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Threats and from Central and South America


A man lances a poppy bulb to extract the sap, which will be used to make opium in Mexico. (File)

The United States is continuing to actively engage with its allies and partners in South America, Central America, and the Caribbean.

Threats and from Central and South America
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The United States is continuing to actively engage with its allies and partners in South America, Central America, and the Caribbean. These are nations that “share our democratic values and our commitment to work together for a stable and peaceful hemisphere,” said Admiral Kurt Tidd, head of U.S. Southern Command.

The region is under a variety of threats, he declared: “Criminal networks leverage all means available to move lethal narcotics, people, weapons and dirty money into and out of Latin America and the U.S. homeland.” In addition, terrorist organizations like ISIS reach into our hemisphere seeking to inspire attacks and gain recruits.

There is also the ever-present danger of natural disasters, which can lead to enormous humanitarian concerns.

In addition, there are dangers posed by China, Russia and Iran. Admiral Tidd noted that these countries are actively seeking footholds in the region, and do not believe in “the freedoms and principles that we share with democratic nations in the Western Hemisphere. Those freedoms and principles are what unite us,” he said, “and we are watchful for attempts by China, Russia and Iran to erode those shared principles to threaten our interests, or undermine our partnerships within the region.”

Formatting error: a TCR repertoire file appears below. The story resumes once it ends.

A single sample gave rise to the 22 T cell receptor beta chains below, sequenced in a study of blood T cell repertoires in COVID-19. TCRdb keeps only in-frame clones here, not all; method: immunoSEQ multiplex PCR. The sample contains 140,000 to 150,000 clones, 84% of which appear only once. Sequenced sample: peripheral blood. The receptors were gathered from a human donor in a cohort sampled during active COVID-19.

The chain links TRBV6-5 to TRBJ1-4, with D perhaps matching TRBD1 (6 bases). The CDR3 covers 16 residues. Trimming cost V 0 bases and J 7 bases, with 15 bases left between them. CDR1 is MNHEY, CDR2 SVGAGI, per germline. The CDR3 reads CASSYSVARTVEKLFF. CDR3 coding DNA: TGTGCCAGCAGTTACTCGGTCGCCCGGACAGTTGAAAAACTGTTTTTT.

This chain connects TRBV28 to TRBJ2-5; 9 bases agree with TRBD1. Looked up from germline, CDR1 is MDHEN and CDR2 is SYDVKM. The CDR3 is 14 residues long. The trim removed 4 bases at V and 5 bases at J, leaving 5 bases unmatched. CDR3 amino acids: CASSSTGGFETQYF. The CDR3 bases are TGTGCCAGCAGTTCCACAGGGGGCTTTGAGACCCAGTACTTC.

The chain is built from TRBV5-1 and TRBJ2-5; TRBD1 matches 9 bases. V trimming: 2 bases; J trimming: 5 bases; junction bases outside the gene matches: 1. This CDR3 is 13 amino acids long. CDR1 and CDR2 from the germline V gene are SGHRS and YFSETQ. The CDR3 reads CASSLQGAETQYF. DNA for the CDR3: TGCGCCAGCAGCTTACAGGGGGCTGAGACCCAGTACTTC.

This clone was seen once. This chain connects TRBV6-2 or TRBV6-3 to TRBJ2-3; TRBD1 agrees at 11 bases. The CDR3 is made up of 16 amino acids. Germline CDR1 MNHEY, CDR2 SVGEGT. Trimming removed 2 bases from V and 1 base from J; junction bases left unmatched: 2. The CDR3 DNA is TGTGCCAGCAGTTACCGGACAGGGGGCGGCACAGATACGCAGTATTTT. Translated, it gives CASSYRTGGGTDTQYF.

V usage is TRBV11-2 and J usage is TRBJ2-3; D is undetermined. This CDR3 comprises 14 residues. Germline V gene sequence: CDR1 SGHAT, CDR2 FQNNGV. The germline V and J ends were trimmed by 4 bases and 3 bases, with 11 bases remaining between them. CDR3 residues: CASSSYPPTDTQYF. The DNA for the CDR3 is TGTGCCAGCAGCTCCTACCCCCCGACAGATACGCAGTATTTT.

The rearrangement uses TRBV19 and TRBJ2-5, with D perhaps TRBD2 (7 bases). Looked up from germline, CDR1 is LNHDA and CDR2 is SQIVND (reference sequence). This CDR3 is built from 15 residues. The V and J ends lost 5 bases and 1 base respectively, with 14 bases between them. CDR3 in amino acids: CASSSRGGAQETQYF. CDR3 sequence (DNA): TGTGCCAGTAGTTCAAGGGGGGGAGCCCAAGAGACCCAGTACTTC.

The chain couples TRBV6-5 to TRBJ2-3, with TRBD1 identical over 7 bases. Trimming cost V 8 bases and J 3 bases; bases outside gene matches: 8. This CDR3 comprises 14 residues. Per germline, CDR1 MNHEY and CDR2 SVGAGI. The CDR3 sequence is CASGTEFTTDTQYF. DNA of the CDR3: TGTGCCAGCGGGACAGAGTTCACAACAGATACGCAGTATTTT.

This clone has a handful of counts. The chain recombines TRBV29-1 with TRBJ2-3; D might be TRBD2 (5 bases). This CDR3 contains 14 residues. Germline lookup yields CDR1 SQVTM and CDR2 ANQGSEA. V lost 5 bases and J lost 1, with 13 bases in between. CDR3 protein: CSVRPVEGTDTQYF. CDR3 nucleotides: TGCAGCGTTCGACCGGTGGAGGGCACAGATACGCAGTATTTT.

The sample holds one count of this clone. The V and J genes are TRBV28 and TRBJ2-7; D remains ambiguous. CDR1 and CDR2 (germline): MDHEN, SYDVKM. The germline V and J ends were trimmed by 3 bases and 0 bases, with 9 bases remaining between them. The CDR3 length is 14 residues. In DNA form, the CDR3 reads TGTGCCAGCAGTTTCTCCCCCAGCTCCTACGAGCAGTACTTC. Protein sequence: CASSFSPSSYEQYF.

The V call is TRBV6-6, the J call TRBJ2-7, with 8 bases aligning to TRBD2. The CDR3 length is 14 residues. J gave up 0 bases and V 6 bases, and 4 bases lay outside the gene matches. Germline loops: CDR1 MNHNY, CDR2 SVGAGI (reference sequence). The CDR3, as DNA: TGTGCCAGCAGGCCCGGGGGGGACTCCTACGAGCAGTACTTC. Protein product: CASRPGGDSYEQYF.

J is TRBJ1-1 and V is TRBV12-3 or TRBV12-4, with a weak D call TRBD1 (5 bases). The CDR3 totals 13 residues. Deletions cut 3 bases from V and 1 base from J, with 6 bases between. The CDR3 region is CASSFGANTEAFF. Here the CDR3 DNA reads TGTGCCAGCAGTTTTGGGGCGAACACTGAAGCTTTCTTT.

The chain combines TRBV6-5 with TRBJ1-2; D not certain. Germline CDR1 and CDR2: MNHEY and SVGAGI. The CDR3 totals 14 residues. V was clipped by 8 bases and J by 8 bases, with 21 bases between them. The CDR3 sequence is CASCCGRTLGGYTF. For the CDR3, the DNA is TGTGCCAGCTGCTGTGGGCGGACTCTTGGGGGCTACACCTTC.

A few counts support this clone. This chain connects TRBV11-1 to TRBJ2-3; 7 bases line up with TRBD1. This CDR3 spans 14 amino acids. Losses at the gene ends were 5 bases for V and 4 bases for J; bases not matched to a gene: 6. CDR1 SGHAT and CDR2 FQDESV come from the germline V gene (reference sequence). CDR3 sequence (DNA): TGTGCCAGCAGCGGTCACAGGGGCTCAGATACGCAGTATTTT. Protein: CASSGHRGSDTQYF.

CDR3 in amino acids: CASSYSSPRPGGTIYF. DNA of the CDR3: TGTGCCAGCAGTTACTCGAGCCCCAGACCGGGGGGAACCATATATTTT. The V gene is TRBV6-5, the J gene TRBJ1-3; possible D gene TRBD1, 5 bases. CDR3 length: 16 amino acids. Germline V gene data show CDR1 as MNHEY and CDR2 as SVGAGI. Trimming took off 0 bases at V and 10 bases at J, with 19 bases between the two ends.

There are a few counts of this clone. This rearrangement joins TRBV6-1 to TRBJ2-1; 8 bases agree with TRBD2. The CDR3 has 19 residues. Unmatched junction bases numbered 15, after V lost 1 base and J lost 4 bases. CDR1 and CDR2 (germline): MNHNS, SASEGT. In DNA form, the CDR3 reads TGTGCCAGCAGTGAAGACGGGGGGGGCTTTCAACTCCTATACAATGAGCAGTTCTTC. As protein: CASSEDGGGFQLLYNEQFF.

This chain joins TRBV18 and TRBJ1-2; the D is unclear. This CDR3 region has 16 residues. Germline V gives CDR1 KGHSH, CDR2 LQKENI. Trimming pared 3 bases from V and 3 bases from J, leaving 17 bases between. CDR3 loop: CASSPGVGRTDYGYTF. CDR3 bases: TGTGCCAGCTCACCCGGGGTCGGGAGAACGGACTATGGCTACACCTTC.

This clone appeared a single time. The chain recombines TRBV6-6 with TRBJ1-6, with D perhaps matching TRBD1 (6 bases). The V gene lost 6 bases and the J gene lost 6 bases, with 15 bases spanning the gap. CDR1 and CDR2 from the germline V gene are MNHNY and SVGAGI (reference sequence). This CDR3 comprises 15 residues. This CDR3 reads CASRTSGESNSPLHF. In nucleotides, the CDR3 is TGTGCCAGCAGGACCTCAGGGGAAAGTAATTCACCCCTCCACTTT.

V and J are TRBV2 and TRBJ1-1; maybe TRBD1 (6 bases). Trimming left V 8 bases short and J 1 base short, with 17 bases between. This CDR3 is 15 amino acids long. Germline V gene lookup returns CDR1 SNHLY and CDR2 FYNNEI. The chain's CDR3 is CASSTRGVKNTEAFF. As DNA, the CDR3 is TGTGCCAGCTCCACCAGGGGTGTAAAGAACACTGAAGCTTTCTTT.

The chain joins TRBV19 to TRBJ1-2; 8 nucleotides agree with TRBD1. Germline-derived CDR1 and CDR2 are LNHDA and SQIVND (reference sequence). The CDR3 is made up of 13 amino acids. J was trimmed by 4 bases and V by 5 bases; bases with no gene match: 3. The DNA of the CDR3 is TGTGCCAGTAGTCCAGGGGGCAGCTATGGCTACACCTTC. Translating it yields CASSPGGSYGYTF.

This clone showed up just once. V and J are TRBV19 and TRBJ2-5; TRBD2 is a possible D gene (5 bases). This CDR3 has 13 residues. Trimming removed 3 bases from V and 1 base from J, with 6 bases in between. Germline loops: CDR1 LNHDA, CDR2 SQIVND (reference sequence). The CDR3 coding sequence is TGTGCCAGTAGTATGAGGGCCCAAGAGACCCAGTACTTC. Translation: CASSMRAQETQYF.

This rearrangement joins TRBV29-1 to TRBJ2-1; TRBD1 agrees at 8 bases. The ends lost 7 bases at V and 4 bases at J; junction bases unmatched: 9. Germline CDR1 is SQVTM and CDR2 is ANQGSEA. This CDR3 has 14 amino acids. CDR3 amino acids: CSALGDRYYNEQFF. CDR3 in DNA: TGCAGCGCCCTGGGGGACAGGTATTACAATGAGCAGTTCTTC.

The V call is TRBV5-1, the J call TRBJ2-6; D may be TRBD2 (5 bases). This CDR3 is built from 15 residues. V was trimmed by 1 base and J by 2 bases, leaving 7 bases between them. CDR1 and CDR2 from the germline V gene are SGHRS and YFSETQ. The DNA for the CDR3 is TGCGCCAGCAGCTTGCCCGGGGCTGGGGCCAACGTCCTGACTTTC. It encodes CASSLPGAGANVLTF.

These concerns are driving U.S. efforts to continue building a network of capable partners across the federal government, the Western Hemisphere, and ultimately the international community.

Last year, for example, U.S. Southern Command partnered with U.S. Northern Command to cohost a Central American security conference with Mexico; in February, it hosted an opioid summit with interagency partners to identify ways to unify U.S. response to our nation’s deadly opioid crisis.

U.S. regional partners are increasingly contributing to multinational efforts. Last fiscal year, he noted, “Joint Interagency Task Force South interdicted 283 metric tons of cocaine, thanks in large part to our partners in the region.” And in the aftermath of Hurricanes Irma and Maria, U.S. Southern Command “worked side-by-side with Caribbean and European partners to evacuate and deliver aid to thousands of victims.”

Admiral Tidd said the long-standing ties the United State enjoys with the nations of the Western hemisphere who share our democratic values “should never be taken for granted.”

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